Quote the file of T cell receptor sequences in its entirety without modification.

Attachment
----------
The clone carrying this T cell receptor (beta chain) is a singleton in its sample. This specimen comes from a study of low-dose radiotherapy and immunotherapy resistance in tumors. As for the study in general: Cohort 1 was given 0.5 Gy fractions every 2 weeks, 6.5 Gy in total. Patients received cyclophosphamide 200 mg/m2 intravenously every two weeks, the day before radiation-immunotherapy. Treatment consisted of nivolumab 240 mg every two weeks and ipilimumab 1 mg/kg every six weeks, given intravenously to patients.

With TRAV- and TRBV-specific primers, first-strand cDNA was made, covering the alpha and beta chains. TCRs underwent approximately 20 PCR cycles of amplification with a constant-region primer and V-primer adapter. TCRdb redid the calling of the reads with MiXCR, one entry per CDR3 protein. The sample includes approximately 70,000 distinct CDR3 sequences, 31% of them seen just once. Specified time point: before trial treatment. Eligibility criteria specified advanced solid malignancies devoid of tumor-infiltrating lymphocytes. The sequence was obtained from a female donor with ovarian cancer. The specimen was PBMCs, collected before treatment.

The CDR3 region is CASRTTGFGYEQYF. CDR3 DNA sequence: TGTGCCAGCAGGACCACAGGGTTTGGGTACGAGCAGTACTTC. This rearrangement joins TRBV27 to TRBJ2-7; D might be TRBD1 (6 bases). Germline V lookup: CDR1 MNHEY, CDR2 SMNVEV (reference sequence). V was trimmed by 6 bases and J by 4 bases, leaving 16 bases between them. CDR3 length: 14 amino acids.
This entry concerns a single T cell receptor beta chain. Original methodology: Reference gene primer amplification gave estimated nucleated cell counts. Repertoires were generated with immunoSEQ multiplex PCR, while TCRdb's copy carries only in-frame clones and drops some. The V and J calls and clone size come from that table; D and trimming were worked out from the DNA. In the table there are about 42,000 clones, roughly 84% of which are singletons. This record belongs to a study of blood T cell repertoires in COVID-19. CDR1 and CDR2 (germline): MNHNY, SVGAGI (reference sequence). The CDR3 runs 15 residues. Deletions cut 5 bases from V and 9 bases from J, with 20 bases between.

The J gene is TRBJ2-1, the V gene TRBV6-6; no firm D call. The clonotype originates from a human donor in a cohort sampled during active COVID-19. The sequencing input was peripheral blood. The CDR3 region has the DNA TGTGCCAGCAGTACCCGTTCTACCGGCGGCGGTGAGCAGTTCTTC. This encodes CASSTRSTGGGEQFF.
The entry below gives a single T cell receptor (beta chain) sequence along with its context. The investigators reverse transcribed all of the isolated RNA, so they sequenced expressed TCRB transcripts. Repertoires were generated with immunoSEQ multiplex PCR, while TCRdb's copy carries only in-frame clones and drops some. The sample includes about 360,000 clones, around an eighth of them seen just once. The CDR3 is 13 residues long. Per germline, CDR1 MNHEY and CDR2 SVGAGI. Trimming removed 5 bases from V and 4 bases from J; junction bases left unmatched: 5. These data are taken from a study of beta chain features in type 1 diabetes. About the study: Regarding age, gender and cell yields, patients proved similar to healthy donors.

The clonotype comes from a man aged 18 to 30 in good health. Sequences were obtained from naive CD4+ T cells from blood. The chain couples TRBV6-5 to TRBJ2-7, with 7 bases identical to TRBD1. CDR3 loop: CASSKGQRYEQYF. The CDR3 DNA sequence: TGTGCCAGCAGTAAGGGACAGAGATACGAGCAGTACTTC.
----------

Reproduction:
The clone carrying this T cell receptor (beta chain) is a singleton in its sample. This specimen comes from a study of low-dose radiotherapy and immunotherapy resistance in tumors. As for the study in general: Cohort 1 was given 0.5 Gy fractions every 2 weeks, 6.5 Gy in total. Patients received cyclophosphamide 200 mg/m2 intravenously every two weeks, the day before radiation-immunotherapy. Treatment consisted of nivolumab 240 mg every two weeks and ipilimumab 1 mg/kg every six weeks, given intravenously to patients.

With TRAV- and TRBV-specific primers, first-strand cDNA was made, covering the alpha and beta chains. TCRs underwent approximately 20 PCR cycles of amplification with a constant-region primer and V-primer adapter. TCRdb redid the calling of the reads with MiXCR, one entry per CDR3 protein. The sample includes approximately 70,000 distinct CDR3 sequences, 31% of them seen just once. Specified time point: before trial treatment. Eligibility criteria specified advanced solid malignancies devoid of tumor-infiltrating lymphocytes. The sequence was obtained from a female donor with ovarian cancer. The specimen was PBMCs, collected before treatment.

The CDR3 region is CASRTTGFGYEQYF. CDR3 DNA sequence: TGTGCCAGCAGGACCACAGGGTTTGGGTACGAGCAGTACTTC. This rearrangement joins TRBV27 to TRBJ2-7; D might be TRBD1 (6 bases). Germline V lookup: CDR1 MNHEY, CDR2 SMNVEV (reference sequence). V was trimmed by 6 bases and J by 4 bases, leaving 16 bases between them. CDR3 length: 14 amino acids.
This entry concerns a single T cell receptor beta chain. Original methodology: Reference gene primer amplification gave estimated nucleated cell counts. Repertoires were generated with immunoSEQ multiplex PCR, while TCRdb's copy carries only in-frame clones and drops some. The V and J calls and clone size come from that table; D and trimming were worked out from the DNA. In the table there are about 42,000 clones, roughly 84% of which are singletons. This record belongs to a study of blood T cell repertoires in COVID-19. CDR1 and CDR2 (germline): MNHNY, SVGAGI (reference sequence). The CDR3 runs 15 residues. Deletions cut 5 bases from V and 9 bases from J, with 20 bases between.

The J gene is TRBJ2-1, the V gene TRBV6-6; no firm D call. The clonotype originates from a human donor in a cohort sampled during active COVID-19. The sequencing input was peripheral blood. The CDR3 region has the DNA TGTGCCAGCAGTACCCGTTCTACCGGCGGCGGTGAGCAGTTCTTC. This encodes CASSTRSTGGGEQFF.
The entry below gives a single T cell receptor (beta chain) sequence along with its context. The investigators reverse transcribed all of the isolated RNA, so they sequenced expressed TCRB transcripts. Repertoires were generated with immunoSEQ multiplex PCR, while TCRdb's copy carries only in-frame clones and drops some. The sample includes about 360,000 clones, around an eighth of them seen just once. The CDR3 is 13 residues long. Per germline, CDR1 MNHEY and CDR2 SVGAGI. Trimming removed 5 bases from V and 4 bases from J; junction bases left unmatched: 5. These data are taken from a study of beta chain features in type 1 diabetes. About the study: Regarding age, gender and cell yields, patients proved similar to healthy donors.

The clonotype comes from a man aged 18 to 30 in good health. Sequences were obtained from naive CD4+ T cells from blood. The chain couples TRBV6-5 to TRBJ2-7, with 7 bases identical to TRBD1. CDR3 loop: CASSKGQRYEQYF. The CDR3 DNA sequence: TGTGCCAGCAGTAAGGGACAGAGATACGAGCAGTACTTC.